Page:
boattestdriveWhen you are out on the market shopping for your boat, plan on taking the vessel out on a test drive.  On the test drive, pay close attention to specific things to make sure the boat is what you are looking for and that it handles properly to your expectations.  Make sure the boat does not vibrate.  Vibrations may indicate a bent propeller. No one wants a noisy boat.  If you are shopping for an inboard/outboard, check to make sure the trim works, which allows the motor to move from the down position to the angled position. Test the steering from one direction to another to see how long it takes the boat to respond. Check to see how long it takes the boat to plane after takeoff.  Does the boat slip smoothly into gear or does it jump?  Make sure the boat works in reverse. This becomes truly important when trying to dock.  Check the temperature, rpm, and speedometer for proper function.  Make sure the bilge is doing its job.  It is also a good idea to take several people along.  Added weight can affect the performance and quickness of the vessel.

Check to see how many hours are on a boat. You measure a car’s use by miles and a boat’s use by hours. If a boat has more than 500 hours you can expect to pay some money in upgrades and maintenance. Wood and water do not mix, especially in the floor of a boat. Carefully inspect the floor for soft spots, which indicate rot. You should not be afraid to get on your hands and knees and smell the floor for mildew.

Ask for a maintenance history on the boat. Find out what major repairs have been made to the boat. If a lot of work has been done to the boat, chances are there will be lots to come, which translates into dollars. Ask if the boat is still under warranty. Also, ask who the boat owner used for repairs and make a point to talk to them. It’s a good idea to have a qualified marine mechanic thoroughly inspect the boat before purchasing it. If you are going to do it yourself check the spark arrestors and plugs, alternator, belts, hoses, strainer, blower, shift cables, engine alignment, etc. Analyze the oil and make sure it is not cloudy or gritty Cloudy oil can mean the engine block is cracked.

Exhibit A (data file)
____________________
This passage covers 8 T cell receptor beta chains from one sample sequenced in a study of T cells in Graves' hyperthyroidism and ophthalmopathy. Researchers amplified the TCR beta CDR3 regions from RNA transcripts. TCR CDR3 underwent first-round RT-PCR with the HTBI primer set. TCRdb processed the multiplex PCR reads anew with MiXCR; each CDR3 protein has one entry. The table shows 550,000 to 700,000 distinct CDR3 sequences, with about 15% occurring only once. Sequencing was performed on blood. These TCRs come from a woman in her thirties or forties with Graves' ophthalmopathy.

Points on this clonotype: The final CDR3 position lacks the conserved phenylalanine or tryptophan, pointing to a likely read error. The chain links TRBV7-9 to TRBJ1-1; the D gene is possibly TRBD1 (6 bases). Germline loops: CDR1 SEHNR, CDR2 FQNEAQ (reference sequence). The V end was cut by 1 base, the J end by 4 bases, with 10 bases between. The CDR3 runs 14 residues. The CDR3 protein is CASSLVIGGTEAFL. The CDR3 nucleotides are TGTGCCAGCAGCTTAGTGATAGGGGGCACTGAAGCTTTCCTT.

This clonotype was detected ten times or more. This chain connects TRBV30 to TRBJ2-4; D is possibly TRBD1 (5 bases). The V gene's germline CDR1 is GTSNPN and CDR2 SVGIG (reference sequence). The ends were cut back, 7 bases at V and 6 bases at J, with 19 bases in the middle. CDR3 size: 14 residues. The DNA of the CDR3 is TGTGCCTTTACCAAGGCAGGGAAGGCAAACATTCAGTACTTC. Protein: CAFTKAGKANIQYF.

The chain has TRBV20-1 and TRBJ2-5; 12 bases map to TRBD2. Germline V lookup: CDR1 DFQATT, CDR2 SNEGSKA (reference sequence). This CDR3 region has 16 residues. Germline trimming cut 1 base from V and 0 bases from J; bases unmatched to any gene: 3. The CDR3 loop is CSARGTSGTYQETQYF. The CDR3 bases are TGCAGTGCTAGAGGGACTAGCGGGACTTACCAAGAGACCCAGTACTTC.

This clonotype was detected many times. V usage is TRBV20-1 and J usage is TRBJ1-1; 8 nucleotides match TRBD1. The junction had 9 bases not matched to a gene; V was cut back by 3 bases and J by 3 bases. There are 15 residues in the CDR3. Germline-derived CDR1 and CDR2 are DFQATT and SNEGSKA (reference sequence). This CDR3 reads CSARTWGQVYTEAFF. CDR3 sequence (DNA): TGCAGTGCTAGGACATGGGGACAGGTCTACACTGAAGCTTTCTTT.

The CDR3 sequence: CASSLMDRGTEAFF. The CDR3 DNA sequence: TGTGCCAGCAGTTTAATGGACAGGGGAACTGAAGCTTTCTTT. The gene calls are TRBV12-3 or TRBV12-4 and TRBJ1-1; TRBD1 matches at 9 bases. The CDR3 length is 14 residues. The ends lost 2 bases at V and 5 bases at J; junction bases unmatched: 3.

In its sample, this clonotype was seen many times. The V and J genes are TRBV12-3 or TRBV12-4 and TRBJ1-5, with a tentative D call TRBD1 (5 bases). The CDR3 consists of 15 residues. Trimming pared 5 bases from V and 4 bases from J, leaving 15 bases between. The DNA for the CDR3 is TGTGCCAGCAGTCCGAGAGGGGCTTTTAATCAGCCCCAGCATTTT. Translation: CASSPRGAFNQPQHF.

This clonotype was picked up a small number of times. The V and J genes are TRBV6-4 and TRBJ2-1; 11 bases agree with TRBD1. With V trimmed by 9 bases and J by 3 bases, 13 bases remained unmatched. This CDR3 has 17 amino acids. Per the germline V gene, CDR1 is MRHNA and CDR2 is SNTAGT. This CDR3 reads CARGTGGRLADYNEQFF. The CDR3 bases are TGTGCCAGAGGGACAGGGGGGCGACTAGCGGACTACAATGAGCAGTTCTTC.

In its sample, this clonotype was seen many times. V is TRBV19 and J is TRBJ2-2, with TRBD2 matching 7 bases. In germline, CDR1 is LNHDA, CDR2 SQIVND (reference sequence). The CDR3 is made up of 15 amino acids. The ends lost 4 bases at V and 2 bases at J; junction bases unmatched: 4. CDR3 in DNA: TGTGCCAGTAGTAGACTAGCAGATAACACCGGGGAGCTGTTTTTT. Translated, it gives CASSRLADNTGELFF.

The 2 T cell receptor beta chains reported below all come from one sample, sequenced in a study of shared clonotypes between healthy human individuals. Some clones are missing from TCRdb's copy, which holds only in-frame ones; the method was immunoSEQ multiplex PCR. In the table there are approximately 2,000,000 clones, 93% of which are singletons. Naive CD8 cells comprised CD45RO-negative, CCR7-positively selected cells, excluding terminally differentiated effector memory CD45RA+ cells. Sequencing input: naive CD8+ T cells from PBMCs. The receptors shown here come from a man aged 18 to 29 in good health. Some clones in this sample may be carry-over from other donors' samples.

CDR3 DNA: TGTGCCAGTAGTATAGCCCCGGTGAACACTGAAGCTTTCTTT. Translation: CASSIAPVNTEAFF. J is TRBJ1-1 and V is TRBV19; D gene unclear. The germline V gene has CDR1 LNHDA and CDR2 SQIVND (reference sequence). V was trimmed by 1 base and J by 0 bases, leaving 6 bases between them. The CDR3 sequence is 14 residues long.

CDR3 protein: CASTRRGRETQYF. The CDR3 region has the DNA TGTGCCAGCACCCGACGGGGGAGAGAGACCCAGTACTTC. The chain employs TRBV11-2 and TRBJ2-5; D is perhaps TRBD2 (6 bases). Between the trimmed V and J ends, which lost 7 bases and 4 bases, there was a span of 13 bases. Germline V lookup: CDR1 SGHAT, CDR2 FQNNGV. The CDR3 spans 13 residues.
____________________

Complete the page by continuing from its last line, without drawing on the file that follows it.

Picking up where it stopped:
Take a walk around the boat and inspect the hull and make sure it is in good condition. Feel free to tap on the hull all the way around and make sure the hull is consistently solid. Mismatched paint is a sign the boat has been in an accident. Also check for gel-coat blisters and dry rot. Check out the propeller. Check for warping, cracks, or nicks. Any of these things can throw off the performance of the boat.

The purchase of a boat is a large investment for most.  Take the time to make sure it measures up to your expectations and that it has all of the specifications for its intended purposes.  You will be happier in the long run.

Source: Tips on Buying a Used Boat for Water  Sports.” Waterskiing. Web. 21 Jan. 2013.


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